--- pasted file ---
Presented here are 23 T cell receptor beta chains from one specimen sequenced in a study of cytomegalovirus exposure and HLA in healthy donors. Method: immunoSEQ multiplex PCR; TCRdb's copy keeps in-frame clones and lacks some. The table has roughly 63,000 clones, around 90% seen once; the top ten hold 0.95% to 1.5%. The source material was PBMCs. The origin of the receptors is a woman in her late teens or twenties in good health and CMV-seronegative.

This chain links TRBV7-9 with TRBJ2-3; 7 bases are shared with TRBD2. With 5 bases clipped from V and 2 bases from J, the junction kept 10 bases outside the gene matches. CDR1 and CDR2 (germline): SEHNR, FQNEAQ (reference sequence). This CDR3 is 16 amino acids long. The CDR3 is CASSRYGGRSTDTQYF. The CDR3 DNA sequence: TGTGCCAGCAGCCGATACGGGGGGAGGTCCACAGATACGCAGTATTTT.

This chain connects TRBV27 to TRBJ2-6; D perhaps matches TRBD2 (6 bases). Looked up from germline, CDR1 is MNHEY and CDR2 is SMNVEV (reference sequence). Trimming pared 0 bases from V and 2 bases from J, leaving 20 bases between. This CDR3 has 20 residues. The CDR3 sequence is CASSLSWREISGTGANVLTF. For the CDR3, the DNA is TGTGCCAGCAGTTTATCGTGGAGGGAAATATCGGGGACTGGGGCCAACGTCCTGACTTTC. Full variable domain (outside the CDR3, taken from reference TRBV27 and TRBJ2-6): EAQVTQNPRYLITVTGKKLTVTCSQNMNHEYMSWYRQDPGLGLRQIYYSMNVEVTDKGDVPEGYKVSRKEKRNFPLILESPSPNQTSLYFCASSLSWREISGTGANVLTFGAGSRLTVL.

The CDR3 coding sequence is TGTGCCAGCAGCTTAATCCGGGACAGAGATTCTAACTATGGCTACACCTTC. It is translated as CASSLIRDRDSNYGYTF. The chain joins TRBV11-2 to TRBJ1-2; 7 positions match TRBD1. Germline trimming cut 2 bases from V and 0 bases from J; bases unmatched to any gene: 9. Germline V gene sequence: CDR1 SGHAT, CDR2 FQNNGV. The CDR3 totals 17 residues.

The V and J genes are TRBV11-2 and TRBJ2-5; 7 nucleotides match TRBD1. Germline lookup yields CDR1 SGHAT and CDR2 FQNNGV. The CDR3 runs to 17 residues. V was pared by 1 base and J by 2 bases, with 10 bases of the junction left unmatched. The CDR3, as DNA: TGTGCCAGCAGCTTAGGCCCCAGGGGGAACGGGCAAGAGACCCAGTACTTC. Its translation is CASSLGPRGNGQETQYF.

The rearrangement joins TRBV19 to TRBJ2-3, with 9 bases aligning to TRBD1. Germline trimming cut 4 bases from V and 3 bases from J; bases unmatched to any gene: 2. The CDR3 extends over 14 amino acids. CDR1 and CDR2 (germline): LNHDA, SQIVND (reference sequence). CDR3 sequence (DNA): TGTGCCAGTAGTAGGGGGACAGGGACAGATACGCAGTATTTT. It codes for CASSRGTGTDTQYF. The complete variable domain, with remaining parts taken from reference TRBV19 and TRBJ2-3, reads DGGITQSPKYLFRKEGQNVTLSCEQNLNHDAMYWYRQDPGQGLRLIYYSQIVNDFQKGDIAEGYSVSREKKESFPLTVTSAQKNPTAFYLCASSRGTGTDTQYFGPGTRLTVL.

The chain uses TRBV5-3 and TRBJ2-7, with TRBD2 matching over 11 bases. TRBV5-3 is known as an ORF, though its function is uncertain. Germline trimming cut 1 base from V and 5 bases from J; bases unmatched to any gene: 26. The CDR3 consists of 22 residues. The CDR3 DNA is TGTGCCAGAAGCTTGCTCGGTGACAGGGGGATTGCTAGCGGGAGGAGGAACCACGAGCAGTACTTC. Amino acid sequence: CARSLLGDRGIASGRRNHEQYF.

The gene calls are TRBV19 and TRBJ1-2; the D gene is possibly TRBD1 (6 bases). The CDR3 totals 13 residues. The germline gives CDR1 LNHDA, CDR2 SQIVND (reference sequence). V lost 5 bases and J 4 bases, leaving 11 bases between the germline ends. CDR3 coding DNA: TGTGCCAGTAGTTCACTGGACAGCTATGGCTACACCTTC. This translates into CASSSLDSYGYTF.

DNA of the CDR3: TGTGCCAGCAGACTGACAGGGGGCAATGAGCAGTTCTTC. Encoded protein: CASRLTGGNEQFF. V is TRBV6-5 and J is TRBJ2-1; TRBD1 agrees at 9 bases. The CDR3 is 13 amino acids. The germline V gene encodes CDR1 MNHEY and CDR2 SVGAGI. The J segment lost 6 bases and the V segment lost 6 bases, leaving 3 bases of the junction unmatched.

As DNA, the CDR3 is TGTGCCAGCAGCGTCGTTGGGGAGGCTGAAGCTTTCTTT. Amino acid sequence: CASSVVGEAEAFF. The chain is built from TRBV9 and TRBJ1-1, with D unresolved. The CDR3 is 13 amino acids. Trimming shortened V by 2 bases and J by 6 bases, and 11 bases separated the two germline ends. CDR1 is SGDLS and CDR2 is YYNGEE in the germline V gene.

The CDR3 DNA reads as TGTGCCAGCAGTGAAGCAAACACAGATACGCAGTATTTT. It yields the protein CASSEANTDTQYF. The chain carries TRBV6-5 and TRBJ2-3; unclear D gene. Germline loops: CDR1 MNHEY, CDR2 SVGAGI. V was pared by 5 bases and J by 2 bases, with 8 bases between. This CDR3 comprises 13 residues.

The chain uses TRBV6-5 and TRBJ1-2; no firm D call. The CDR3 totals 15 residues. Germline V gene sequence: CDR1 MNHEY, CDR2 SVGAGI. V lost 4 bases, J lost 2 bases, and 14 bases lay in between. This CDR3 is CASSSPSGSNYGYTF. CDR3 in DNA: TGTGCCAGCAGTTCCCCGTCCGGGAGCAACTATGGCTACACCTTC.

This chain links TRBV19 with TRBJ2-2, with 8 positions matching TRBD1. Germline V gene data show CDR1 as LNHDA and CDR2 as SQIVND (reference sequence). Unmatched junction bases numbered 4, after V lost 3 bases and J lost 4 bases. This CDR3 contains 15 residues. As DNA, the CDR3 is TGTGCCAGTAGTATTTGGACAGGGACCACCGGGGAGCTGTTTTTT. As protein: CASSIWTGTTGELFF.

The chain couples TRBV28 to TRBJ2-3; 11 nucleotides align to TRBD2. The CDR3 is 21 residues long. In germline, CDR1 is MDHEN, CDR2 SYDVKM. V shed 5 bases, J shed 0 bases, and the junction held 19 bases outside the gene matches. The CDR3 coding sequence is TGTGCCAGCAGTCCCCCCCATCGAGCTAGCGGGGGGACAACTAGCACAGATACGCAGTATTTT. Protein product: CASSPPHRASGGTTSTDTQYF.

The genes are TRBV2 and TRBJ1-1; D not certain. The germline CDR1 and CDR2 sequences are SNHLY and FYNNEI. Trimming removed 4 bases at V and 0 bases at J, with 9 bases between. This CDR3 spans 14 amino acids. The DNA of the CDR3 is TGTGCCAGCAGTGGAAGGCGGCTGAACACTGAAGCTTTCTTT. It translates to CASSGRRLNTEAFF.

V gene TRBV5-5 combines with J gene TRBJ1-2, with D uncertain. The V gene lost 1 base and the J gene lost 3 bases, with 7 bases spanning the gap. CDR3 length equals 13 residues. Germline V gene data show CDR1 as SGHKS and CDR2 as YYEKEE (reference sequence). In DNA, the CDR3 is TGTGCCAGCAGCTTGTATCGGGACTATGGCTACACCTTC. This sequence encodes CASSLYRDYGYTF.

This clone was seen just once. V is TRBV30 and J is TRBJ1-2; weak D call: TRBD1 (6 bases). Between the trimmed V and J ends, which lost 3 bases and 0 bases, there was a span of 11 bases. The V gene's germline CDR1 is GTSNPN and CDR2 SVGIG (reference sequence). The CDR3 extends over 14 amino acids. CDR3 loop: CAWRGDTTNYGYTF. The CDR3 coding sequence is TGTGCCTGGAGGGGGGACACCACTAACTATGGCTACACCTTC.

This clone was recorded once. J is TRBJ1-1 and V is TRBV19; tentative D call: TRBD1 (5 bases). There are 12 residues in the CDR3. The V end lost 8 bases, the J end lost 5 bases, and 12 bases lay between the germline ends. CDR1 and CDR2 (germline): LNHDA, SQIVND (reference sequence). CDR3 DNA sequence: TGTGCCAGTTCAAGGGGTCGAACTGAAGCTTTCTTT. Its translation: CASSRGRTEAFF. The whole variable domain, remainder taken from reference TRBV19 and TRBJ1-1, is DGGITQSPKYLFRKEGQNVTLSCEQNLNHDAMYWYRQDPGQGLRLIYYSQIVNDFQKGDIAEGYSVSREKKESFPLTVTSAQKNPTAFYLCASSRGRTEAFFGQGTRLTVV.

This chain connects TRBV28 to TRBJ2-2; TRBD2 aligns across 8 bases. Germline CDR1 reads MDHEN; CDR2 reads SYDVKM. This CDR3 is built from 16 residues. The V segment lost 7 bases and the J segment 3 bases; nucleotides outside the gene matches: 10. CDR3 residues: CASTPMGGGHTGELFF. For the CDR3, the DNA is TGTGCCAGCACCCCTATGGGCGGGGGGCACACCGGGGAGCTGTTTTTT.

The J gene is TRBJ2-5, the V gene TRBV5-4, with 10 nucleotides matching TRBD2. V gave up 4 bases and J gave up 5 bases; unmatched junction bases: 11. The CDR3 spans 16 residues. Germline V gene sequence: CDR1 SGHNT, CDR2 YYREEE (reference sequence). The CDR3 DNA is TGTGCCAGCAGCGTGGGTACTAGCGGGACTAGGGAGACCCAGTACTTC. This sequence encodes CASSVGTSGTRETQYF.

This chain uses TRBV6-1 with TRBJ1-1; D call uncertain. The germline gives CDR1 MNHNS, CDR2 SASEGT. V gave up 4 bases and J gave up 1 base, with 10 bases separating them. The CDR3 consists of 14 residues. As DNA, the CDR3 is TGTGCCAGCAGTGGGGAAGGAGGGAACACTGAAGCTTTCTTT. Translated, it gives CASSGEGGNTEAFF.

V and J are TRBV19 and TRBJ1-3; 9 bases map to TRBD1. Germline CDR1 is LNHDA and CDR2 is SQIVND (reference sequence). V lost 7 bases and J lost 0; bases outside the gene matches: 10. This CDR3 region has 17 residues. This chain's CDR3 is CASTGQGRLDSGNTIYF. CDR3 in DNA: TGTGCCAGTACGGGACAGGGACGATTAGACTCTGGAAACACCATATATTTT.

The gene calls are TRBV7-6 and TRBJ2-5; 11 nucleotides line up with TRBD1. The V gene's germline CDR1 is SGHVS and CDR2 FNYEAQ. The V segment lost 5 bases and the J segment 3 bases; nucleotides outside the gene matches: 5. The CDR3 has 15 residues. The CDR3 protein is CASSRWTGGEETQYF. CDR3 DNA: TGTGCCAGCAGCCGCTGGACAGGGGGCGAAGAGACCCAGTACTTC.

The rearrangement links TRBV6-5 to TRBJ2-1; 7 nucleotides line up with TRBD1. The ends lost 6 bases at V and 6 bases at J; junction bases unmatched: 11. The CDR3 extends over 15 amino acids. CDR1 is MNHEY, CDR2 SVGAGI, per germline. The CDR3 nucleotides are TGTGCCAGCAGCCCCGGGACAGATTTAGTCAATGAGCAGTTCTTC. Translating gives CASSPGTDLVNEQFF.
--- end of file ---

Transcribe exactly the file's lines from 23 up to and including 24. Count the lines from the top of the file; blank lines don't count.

The gene calls are TRBV7-6 and TRBJ2-5; 11 nucleotides line up with TRBD1. The V gene's germline CDR1 is SGHVS and CDR2 FNYEAQ. The V segment lost 5 bases and the J segment 3 bases; nucleotides outside the gene matches: 5. The CDR3 has 15 residues. The CDR3 protein is CASSRWTGGEETQYF. CDR3 DNA: TGTGCCAGCAGCCGCTGGACAGGGGGCGAAGAGACCCAGTACTTC.

The rearrangement links TRBV6-5 to TRBJ2-1; 7 nucleotides line up with TRBD1. The ends lost 6 bases at V and 6 bases at J; junction bases unmatched: 11. The CDR3 extends over 15 amino acids. CDR1 is MNHEY, CDR2 SVGAGI, per germline. The CDR3 nucleotides are TGTGCCAGCAGCCCCGGGACAGATTTAGTCAATGAGCAGTTCTTC. Translating gives CASSPGTDLVNEQFF.